For a 90 minute lecture on biological membranes (for an introductory biochemistry course at Columbia College), I probably spent close to 8 hours making (only) 14 slides. I had a lot of fun creating the teaching material. The PowerPoint presentation was carefully animated – each concept inviting discussions and each slide building on the one previous. The process of designing the presentation allowed many opportunities for me to question the overall alignment between my learning activities and learning objectives, to strategize around how to best engage all of my students, and to think about specifically how each participatory activity may help my students learn (e.g., stages of the Kolb’s cycle).
I invited the students to collaboratively draw a typical biological membrane at the beginning of class and built on their previous knowledge as I introduce additional more in-depth concepts (e.g., chemical structure and molecular interactions). Throughout the lesson, I used many guided questions to help them make connections between concepts. At the end of the lesson, the students taught one another as they collectively filled out a compare and contrast worksheet on the projected whiteboard.Overall, I am happy about the lesson – most of it unfolded as I had planned and anticipated. I feel confident that the students met the learning objectives by the end of the lesson.
The learning objectives for my lesson were – by the end of this lesson, you will be able to:
- List and describe the interaction(s) between each major component of a typical biological membrane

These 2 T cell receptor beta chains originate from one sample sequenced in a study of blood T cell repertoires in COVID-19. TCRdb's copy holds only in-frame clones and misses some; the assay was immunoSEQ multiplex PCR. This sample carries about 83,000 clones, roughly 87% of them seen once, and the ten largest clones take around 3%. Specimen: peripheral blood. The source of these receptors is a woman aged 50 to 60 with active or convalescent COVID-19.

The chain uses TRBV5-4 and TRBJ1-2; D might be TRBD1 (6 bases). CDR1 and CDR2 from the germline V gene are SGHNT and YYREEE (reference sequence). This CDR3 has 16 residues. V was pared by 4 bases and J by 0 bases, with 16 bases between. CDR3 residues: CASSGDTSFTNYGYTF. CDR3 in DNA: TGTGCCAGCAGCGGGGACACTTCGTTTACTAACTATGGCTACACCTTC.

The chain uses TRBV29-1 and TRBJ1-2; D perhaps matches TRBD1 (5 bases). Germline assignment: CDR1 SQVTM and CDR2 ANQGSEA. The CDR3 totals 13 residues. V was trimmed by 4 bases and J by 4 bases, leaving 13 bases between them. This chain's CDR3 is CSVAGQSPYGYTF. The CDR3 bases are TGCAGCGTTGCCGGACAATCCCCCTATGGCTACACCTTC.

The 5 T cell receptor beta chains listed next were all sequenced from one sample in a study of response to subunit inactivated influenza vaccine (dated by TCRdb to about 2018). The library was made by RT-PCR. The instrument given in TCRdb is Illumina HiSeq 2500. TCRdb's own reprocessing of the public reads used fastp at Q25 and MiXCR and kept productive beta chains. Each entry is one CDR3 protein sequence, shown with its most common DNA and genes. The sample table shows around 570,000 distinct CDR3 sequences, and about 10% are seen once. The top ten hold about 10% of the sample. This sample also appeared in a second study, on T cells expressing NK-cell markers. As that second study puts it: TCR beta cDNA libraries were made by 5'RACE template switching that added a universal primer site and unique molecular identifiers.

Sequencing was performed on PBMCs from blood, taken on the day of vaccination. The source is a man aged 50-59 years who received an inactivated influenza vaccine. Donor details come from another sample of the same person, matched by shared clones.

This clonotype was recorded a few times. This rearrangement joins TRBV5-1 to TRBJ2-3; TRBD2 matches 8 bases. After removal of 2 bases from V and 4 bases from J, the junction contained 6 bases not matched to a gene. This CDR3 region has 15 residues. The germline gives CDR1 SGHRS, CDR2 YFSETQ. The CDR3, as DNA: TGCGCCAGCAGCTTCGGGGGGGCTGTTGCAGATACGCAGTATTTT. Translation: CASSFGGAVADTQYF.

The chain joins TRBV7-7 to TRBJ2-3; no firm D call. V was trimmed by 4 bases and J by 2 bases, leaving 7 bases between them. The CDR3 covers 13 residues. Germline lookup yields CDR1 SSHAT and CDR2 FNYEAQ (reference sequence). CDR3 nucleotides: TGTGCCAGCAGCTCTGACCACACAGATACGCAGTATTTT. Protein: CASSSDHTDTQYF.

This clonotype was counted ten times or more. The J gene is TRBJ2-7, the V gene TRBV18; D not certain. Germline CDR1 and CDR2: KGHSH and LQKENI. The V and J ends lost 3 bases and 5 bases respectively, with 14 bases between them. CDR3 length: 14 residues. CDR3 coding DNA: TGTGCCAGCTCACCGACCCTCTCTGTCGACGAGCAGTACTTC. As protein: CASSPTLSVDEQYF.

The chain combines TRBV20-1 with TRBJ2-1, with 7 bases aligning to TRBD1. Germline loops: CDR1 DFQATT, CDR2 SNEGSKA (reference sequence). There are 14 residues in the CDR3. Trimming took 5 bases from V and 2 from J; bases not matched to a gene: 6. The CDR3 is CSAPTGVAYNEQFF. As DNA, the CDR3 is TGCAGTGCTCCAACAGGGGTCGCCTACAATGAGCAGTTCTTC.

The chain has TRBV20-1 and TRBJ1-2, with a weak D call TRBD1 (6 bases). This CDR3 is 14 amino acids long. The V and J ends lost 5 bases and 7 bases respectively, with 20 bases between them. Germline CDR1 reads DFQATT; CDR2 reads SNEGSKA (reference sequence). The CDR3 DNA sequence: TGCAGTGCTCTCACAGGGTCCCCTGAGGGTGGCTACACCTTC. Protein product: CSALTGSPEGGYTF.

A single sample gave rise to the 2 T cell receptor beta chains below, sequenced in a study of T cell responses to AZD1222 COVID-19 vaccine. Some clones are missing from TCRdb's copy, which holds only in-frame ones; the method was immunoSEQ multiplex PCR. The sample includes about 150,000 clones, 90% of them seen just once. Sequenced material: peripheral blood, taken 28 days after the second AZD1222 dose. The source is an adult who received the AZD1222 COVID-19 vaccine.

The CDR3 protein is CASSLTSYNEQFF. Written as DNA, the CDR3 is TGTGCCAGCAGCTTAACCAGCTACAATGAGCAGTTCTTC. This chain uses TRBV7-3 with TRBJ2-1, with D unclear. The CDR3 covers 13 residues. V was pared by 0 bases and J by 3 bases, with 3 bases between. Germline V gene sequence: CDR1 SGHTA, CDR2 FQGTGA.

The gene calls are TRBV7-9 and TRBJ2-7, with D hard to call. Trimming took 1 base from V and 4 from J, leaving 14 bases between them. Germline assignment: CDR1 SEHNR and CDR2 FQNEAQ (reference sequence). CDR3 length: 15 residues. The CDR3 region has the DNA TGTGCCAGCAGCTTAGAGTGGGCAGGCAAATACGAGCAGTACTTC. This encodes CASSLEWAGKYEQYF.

- Compare and contrast characteristics of a membrane channel and a transporter
- Given the characteristics of a solute and the cellular environment, provide the most feasible passive and/or active transport mechanism across a semi-permeable and selective membrane barrier
From this teaching experience, I think one of my strengths is my ability to leverage technology in creating powerful teaching and learning aid. In animating the slides and in minimizing text, it created space for story-telling and helped to enhance student engagement. I also think that the learning activities were well-structured to provide a safe space for everyone to participate and were well-aligned with the learning objectives. I found it difficult to manage time (I only filled 75 of the 90 minutes in this lesson), not knowing how to best balance between amount, depth, and breadth of content and opportunities for students to engage with the material and to integrate knowledge. I recognize that finding this fine balance takes practice, experimentation and experience – but it is most definitely something I need to be conscious of whenever planning a lesson.
In my post-teaching discussion with the course instructor, he left me with some questions to ponder on – how could you further challenge your learners in this class? what kind of assessments could help you distinguish stellar students from good students?